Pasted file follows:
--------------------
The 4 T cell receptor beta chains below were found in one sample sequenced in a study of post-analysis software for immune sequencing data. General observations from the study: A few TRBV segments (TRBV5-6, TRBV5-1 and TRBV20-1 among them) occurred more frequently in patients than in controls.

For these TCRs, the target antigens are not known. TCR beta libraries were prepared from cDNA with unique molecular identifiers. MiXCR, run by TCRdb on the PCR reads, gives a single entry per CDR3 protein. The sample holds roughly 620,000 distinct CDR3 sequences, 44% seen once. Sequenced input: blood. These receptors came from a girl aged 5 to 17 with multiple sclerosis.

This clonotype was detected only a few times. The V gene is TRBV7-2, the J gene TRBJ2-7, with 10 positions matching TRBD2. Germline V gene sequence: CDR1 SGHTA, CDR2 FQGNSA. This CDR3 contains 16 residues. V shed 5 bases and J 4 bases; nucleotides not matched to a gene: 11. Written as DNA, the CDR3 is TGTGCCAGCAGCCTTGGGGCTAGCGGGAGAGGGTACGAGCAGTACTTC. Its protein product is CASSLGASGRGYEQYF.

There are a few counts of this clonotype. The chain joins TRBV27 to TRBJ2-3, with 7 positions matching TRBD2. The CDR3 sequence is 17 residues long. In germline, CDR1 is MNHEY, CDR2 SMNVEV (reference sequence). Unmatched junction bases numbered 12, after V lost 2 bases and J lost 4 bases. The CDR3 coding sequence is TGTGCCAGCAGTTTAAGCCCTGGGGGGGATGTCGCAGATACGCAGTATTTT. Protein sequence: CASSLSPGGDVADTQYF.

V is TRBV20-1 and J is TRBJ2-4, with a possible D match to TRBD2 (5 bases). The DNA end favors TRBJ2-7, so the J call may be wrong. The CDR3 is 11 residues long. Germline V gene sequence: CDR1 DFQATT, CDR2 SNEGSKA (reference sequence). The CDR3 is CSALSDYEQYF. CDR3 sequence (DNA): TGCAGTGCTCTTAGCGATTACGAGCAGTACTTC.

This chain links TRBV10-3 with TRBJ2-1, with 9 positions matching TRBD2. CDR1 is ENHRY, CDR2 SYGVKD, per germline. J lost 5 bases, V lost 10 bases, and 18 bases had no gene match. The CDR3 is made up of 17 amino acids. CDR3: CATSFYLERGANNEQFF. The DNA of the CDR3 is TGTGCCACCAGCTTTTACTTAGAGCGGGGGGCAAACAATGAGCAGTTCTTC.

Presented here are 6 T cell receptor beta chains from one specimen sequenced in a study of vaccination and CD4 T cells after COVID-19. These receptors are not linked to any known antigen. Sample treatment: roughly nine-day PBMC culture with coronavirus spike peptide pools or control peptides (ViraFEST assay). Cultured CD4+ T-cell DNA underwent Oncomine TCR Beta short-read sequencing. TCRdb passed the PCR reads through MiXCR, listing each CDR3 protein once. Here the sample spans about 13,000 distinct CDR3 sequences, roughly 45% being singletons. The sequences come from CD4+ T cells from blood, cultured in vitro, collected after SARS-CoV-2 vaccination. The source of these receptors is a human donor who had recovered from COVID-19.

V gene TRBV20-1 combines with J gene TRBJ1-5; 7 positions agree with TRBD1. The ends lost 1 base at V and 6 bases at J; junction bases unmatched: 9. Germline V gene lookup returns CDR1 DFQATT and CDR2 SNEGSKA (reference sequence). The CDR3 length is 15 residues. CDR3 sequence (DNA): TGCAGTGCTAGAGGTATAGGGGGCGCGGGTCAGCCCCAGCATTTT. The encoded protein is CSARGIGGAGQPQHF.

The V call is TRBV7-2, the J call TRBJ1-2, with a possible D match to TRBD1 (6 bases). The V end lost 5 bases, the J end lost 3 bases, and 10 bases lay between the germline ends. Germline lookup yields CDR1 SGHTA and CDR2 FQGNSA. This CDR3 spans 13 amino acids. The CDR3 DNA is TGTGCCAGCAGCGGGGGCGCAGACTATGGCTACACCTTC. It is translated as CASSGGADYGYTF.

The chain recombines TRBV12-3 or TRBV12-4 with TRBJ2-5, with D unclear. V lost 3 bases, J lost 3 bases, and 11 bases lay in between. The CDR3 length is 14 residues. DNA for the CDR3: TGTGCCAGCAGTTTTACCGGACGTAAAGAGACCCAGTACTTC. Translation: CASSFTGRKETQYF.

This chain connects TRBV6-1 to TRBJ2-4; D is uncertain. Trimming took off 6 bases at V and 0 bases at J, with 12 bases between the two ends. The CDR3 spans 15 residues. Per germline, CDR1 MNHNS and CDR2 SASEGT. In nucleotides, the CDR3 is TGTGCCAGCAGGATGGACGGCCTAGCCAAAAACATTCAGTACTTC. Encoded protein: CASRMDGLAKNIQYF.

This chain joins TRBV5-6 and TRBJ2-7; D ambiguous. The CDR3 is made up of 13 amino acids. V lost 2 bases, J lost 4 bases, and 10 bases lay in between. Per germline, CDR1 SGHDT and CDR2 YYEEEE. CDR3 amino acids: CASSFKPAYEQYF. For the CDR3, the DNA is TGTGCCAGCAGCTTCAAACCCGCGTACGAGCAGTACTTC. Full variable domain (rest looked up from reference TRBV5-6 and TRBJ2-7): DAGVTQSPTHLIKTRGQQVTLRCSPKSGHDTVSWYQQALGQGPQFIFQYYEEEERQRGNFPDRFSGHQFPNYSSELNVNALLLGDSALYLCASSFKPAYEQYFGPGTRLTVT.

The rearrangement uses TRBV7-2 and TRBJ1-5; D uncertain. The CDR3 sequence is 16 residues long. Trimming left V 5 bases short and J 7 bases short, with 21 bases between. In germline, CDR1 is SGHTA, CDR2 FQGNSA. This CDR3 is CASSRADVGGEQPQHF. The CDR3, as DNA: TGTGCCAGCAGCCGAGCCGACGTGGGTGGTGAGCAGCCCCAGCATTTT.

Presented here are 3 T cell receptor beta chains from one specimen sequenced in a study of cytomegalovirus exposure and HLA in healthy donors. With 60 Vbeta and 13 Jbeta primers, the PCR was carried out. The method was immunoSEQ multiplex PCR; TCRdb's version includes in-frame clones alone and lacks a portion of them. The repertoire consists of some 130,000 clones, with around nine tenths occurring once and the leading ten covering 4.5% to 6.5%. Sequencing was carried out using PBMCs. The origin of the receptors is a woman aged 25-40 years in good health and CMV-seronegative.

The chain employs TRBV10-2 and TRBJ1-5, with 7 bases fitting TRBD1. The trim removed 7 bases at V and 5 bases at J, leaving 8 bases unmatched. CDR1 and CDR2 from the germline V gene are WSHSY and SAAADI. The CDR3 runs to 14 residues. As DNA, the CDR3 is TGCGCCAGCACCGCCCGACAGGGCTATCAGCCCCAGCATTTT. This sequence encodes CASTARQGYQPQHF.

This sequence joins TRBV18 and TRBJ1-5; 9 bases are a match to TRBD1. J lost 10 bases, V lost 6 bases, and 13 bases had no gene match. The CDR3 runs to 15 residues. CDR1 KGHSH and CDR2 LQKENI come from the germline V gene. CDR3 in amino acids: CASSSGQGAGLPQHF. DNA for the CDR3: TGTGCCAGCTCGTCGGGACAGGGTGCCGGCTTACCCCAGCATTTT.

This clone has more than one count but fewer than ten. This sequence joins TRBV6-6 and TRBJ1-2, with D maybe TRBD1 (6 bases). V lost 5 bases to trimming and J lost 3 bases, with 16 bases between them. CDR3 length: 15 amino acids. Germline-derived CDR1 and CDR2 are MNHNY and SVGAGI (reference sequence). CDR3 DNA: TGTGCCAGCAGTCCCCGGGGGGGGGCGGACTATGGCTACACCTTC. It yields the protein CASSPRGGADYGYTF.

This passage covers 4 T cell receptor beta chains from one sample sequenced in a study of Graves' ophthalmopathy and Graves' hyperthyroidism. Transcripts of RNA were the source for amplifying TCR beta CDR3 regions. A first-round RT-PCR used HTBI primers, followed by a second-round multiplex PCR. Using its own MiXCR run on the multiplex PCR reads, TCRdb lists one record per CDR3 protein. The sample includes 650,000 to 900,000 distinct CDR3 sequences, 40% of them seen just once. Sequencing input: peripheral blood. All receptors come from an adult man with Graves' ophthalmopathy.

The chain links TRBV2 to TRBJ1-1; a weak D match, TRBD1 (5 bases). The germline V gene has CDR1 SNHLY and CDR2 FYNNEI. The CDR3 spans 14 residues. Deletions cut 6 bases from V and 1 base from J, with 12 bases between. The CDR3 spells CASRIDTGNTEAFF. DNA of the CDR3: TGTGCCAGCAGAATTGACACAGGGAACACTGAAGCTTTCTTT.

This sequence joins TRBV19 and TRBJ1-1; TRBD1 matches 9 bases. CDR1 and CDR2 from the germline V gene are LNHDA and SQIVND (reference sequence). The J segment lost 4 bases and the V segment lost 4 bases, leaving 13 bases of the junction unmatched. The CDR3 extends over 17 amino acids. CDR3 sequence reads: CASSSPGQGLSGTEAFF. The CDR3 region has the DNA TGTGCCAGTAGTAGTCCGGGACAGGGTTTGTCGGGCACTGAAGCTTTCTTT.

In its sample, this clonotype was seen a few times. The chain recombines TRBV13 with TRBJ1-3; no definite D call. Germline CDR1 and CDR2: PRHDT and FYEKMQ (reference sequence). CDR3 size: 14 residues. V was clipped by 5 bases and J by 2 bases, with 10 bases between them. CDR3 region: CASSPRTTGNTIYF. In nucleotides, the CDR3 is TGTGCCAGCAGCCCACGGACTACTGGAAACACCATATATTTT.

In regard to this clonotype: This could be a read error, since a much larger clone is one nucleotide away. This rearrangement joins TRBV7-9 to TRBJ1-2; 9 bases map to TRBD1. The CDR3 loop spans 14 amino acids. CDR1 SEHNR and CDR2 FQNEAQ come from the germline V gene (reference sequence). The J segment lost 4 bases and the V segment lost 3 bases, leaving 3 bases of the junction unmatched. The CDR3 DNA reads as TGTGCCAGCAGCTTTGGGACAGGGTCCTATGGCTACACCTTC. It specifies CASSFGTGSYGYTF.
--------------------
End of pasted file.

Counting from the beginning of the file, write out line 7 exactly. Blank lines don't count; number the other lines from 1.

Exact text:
Presented here are 6 T cell receptor beta chains from one specimen sequenced in a study of vaccination and CD4 T cells after COVID-19. These receptors are not linked to any known antigen. Sample treatment: roughly nine-day PBMC culture with coronavirus spike peptide pools or control peptides (ViraFEST assay). Cultured CD4+ T-cell DNA underwent Oncomine TCR Beta short-read sequencing. TCRdb passed the PCR reads through MiXCR, listing each CDR3 protein once. Here the sample spans about 13,000 distinct CDR3 sequences, roughly 45% being singletons. The sequences come from CD4+ T cells from blood, cultured in vitro, collected after SARS-CoV-2 vaccination. The source of these receptors is a human donor who had recovered from COVID-19.